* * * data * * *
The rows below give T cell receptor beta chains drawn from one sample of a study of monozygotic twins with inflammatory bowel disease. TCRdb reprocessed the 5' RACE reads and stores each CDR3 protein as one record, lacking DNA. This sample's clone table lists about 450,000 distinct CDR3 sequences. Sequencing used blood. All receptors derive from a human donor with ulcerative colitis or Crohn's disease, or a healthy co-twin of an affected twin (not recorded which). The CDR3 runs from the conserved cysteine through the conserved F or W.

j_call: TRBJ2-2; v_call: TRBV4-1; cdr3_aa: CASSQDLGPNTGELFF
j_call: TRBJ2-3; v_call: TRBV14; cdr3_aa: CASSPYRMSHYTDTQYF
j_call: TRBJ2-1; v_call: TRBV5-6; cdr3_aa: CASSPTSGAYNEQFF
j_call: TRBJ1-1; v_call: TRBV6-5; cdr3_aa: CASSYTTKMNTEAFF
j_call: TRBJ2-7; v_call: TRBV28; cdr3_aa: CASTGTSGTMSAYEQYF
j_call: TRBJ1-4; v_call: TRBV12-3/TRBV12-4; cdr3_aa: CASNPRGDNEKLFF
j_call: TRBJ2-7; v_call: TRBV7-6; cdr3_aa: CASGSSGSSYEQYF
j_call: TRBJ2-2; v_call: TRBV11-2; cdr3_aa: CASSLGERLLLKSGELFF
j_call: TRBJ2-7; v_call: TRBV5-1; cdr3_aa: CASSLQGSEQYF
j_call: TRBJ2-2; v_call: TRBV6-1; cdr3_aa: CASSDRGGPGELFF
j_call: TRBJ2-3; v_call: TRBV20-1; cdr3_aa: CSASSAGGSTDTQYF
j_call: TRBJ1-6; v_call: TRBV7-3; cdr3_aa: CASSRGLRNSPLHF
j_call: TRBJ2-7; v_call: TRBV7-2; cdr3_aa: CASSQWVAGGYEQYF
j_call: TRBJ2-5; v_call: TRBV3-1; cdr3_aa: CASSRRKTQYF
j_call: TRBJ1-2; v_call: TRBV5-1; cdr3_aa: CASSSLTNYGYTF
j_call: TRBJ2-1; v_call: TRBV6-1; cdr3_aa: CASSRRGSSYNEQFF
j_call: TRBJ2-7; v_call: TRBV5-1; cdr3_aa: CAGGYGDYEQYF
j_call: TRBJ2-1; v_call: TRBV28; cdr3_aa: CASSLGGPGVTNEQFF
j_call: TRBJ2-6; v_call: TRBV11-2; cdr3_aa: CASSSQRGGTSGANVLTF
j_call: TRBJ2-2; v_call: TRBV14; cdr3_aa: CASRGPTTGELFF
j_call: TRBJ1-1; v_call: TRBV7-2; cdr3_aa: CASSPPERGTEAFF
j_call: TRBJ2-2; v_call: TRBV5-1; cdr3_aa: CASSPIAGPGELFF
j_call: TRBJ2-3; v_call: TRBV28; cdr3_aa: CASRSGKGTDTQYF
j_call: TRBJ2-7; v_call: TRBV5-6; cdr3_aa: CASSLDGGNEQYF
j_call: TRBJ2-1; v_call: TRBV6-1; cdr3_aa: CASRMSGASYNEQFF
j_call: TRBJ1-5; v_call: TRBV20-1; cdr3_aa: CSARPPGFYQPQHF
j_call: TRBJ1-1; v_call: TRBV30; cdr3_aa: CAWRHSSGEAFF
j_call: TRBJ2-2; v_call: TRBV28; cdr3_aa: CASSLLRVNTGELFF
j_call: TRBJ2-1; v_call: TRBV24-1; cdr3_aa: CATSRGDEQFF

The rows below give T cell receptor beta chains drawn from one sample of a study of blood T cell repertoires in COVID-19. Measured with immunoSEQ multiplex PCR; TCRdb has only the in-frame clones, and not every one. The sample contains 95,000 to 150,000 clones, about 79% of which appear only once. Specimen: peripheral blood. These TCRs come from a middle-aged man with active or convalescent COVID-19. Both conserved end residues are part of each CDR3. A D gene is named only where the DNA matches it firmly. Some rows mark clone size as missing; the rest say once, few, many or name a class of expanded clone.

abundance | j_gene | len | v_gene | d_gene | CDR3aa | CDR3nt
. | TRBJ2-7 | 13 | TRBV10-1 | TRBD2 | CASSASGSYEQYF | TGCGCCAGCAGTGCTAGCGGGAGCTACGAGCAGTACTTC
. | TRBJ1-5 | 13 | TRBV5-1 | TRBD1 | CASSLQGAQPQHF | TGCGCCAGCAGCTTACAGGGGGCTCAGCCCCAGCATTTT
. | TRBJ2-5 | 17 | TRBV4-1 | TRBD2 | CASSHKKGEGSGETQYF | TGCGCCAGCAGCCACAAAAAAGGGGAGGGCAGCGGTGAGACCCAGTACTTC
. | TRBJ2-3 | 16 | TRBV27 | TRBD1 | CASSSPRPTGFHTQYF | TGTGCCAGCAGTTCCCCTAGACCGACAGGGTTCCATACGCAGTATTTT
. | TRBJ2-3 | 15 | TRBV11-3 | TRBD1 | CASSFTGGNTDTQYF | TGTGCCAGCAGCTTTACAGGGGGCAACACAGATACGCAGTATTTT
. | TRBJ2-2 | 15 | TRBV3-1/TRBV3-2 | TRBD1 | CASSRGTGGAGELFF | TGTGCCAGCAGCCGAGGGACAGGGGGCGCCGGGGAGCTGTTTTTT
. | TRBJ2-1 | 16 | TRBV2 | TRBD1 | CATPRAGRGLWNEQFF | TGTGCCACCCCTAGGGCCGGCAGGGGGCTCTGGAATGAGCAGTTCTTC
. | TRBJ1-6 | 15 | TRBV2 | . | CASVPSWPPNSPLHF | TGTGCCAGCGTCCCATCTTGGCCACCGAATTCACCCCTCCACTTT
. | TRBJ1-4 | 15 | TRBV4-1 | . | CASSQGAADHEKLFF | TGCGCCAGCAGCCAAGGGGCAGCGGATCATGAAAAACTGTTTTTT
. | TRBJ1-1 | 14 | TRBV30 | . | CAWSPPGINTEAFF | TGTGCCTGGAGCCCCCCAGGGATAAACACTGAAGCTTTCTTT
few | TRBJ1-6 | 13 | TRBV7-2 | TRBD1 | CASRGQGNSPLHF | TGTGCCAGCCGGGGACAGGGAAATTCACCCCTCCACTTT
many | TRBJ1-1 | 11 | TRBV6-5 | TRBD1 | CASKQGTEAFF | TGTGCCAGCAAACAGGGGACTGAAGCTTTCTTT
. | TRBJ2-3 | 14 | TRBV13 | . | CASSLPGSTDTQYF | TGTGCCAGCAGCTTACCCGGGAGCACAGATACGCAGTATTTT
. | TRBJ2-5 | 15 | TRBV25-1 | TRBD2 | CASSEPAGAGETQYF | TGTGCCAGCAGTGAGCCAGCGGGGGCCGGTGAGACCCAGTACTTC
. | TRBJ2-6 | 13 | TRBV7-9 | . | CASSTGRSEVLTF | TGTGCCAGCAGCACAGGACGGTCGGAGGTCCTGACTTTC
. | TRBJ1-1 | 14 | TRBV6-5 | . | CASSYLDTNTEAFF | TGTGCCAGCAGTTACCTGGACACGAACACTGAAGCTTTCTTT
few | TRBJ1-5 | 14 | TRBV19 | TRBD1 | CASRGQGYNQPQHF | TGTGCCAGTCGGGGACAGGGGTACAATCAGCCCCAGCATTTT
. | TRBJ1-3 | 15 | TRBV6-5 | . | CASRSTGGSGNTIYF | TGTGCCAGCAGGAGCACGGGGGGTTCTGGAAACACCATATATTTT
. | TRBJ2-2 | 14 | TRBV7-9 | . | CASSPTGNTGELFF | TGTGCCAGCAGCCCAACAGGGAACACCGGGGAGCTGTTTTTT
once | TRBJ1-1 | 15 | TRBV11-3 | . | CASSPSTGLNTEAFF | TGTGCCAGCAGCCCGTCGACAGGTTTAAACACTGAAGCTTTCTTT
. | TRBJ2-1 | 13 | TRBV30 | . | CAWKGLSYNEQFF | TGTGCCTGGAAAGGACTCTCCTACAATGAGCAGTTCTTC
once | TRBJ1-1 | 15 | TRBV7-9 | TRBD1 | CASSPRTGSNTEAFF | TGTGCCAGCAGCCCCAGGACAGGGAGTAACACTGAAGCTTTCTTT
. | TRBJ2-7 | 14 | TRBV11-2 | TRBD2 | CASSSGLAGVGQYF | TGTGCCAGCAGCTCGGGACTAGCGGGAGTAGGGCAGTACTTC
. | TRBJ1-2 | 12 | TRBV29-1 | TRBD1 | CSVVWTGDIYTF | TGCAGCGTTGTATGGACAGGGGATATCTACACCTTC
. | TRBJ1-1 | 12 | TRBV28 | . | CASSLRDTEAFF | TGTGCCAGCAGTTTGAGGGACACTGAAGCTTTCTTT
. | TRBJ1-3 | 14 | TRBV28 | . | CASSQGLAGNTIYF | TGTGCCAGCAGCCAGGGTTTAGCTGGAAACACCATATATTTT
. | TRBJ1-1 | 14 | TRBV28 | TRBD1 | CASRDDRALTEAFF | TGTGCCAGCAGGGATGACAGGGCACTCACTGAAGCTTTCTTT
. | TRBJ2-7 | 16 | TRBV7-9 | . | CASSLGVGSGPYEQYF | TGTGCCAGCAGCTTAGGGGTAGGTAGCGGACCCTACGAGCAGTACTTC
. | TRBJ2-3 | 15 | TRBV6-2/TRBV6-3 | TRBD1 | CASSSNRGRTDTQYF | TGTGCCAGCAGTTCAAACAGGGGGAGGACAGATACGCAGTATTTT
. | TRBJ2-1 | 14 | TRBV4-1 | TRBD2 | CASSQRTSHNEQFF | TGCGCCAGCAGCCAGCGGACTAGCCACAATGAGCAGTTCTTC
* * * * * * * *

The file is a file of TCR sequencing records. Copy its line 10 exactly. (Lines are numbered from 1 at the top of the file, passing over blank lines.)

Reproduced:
j_call: TRBJ2-7; v_call: TRBV5-1; cdr3_aa: CASSLQGSEQYF